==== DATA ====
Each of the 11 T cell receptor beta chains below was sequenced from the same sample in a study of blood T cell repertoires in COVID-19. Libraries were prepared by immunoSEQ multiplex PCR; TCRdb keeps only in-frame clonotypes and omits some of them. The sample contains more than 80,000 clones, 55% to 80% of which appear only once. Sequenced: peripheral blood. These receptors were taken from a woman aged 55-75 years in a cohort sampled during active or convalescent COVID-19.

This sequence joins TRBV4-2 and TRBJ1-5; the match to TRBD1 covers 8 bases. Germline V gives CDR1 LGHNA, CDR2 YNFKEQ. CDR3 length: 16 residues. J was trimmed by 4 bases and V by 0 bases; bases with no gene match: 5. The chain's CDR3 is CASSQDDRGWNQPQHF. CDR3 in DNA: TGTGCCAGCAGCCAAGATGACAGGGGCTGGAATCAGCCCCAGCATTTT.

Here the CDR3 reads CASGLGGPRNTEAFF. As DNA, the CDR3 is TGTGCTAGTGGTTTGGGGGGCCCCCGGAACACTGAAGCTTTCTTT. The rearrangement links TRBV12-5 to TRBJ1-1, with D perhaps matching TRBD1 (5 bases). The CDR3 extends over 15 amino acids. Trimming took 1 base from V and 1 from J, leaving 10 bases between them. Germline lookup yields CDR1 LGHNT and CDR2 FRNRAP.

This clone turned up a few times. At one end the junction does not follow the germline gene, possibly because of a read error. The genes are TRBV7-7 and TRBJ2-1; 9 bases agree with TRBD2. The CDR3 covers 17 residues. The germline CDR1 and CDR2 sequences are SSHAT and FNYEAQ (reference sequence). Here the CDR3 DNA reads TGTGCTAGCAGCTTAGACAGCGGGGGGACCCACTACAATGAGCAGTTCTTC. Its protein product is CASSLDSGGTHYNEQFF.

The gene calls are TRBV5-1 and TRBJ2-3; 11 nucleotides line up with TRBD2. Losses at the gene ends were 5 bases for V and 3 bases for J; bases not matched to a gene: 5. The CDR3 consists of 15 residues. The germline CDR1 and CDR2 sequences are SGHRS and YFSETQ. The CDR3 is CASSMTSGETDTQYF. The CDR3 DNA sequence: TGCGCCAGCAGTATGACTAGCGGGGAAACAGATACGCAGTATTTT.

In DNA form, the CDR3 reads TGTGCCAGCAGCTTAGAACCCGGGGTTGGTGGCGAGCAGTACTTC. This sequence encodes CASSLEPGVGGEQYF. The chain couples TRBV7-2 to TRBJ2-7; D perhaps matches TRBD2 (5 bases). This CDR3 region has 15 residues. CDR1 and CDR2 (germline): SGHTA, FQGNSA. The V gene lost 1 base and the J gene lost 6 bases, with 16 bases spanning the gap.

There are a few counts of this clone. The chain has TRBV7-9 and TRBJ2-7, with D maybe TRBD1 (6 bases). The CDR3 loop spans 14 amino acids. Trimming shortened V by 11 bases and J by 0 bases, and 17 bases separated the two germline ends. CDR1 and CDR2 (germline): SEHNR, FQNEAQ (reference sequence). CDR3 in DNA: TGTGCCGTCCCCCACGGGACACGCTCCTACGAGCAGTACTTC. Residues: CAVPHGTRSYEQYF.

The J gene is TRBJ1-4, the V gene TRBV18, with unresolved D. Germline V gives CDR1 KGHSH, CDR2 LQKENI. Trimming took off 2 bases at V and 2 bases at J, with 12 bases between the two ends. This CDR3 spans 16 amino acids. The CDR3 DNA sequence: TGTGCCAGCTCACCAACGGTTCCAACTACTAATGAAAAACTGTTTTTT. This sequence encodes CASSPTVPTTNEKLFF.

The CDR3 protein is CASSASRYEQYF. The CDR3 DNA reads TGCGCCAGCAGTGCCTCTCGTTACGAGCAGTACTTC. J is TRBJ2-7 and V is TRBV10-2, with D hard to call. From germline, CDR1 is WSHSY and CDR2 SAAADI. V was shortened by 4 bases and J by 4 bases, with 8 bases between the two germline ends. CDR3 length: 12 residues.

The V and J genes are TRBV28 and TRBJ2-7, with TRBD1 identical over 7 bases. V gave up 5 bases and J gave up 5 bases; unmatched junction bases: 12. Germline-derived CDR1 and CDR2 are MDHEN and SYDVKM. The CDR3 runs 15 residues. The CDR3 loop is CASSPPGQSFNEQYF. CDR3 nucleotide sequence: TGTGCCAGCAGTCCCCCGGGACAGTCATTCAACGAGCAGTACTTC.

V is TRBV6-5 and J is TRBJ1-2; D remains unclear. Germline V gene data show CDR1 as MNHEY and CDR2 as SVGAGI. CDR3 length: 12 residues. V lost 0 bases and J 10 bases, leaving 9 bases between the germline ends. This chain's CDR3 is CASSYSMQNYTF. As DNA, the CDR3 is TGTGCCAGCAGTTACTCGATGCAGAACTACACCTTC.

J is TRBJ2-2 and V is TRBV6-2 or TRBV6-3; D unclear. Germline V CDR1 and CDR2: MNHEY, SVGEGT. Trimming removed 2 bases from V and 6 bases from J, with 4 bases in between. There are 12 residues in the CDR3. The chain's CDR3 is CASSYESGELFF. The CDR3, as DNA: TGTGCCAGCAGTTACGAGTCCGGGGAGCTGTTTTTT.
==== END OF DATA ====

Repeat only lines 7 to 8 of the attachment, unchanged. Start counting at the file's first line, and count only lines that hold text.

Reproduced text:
There are a few counts of this clone. The chain has TRBV7-9 and TRBJ2-7, with D maybe TRBD1 (6 bases). The CDR3 loop spans 14 amino acids. Trimming shortened V by 11 bases and J by 0 bases, and 17 bases separated the two germline ends. CDR1 and CDR2 (germline): SEHNR, FQNEAQ (reference sequence). CDR3 in DNA: TGTGCCGTCCCCCACGGGACACGCTCCTACGAGCAGTACTTC. Residues: CAVPHGTRSYEQYF.

The J gene is TRBJ1-4, the V gene TRBV18, with unresolved D. Germline V gives CDR1 KGHSH, CDR2 LQKENI. Trimming took off 2 bases at V and 2 bases at J, with 12 bases between the two ends. This CDR3 spans 16 amino acids. The CDR3 DNA sequence: TGTGCCAGCTCACCAACGGTTCCAACTACTAATGAAAAACTGTTTTTT. This sequence encodes CASSPTVPTTNEKLFF.